By nature, consultancies provide UX practitioners with opportunities to work on a variety of projects. On the flip side, a UX practitioner at a consultancy is less likely to see her project carried through to implementation. When a project deadline is reached, the consultancy will typically move on to other clients. 

Advantages to Consultancies

  • Consultants enjoy project diversity, working with different companies, often in different verticals.
  • The work often stays interesting, novel, and challenging given the wide range of projects and contexts.
  • UX professionals are pushed to hone important skills including communication, project management, and getting up to speed quickly.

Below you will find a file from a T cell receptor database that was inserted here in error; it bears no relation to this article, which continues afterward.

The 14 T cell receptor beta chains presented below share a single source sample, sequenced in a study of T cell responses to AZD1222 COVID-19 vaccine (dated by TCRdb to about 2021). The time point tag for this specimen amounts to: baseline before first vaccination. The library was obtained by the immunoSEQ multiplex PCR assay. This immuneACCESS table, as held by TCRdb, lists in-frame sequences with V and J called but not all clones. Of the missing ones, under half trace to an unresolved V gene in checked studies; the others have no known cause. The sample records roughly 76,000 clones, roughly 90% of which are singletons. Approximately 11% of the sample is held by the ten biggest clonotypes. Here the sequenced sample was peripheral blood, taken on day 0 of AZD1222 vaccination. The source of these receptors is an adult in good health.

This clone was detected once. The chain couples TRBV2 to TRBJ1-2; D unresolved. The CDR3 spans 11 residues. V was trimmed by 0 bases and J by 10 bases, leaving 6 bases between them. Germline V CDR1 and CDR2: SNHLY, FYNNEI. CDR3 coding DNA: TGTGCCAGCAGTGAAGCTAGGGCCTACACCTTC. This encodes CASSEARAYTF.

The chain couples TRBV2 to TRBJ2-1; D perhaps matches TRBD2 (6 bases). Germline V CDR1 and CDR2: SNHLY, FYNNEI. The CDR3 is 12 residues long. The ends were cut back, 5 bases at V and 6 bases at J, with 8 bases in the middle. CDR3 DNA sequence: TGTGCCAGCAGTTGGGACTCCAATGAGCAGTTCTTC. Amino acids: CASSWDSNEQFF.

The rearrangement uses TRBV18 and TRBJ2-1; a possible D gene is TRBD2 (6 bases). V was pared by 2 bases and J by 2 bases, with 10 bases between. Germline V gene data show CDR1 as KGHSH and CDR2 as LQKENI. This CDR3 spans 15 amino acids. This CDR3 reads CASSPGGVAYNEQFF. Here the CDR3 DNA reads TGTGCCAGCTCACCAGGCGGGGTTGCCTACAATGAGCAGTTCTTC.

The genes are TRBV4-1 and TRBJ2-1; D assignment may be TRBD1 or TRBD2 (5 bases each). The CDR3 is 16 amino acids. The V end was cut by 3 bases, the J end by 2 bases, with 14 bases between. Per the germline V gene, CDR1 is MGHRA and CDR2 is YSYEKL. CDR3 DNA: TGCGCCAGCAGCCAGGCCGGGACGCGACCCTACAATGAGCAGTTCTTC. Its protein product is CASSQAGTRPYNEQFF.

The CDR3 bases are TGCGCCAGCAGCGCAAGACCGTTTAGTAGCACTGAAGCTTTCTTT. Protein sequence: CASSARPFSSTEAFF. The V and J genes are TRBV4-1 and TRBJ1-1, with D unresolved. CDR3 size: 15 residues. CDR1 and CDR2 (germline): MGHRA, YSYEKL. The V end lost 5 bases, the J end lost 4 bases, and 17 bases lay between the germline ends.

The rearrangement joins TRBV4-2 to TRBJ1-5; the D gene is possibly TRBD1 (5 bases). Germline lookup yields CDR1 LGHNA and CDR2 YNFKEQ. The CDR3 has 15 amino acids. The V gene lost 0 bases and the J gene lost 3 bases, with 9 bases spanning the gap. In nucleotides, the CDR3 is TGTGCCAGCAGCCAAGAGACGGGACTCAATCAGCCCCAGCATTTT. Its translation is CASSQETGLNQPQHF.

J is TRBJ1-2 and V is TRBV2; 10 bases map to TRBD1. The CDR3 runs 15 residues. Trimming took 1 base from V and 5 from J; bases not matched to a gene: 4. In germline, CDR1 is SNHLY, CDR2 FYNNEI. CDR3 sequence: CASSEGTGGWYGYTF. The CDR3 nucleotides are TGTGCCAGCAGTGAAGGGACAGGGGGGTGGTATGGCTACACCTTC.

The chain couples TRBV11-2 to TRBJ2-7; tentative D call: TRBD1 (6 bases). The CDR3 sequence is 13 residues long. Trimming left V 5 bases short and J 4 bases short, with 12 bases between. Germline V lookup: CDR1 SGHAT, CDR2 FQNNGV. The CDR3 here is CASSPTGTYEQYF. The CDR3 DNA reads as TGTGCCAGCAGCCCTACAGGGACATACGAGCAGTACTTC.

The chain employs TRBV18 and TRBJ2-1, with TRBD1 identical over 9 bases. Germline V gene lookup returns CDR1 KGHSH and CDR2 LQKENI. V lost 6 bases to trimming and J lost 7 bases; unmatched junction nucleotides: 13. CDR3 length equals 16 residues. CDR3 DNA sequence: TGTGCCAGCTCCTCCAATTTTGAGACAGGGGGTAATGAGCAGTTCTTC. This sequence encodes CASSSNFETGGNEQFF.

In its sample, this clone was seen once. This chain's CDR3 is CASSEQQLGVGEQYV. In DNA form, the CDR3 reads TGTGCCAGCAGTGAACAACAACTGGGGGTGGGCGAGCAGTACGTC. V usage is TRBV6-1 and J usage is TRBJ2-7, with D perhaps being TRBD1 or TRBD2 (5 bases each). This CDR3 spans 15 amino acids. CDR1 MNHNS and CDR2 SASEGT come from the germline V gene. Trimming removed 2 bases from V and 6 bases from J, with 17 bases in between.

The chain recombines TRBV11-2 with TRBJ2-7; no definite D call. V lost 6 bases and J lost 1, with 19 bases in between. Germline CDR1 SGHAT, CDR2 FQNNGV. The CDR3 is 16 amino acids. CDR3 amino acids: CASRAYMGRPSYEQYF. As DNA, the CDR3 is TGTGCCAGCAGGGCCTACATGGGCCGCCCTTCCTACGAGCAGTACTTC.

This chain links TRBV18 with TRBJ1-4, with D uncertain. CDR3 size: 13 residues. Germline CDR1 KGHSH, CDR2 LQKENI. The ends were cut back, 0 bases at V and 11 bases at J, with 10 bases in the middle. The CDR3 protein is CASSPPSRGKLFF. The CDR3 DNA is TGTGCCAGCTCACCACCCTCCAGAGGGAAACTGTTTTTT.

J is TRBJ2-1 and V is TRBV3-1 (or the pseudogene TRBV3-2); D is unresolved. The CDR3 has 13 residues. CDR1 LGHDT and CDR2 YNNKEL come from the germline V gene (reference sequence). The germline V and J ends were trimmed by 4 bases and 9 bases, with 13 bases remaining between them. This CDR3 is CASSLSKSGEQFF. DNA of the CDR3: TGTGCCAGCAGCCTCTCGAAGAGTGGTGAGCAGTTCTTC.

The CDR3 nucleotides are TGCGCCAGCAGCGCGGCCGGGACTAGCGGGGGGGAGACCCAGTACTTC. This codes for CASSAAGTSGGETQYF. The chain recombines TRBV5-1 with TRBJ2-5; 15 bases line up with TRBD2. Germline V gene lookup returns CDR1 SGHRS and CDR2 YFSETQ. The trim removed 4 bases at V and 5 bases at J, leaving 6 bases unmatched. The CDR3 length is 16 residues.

• It’s great to have a window into how many different client companies and organizations approach user experience and design.
  • There will likely always be a niche for specialized and strategic partners, so there’s some job security in an established consultancy.

Disadvantages to Consultancies

  • While a consultant might be juggling multiple engagements at the same time, each client assumes they are the number one priority, which can add stress.
  • Because consultancy work is nomadic and moves from project to project, it can be harder for UX practitioners to track the success of projects.
  • Depending on how the consultancy is organized, sometimes by the time a UX practitioner comes to a project, the sales team and/or client have already scoped the engagement, deliverables, and approach, which may or may not be the best way to tackle the project.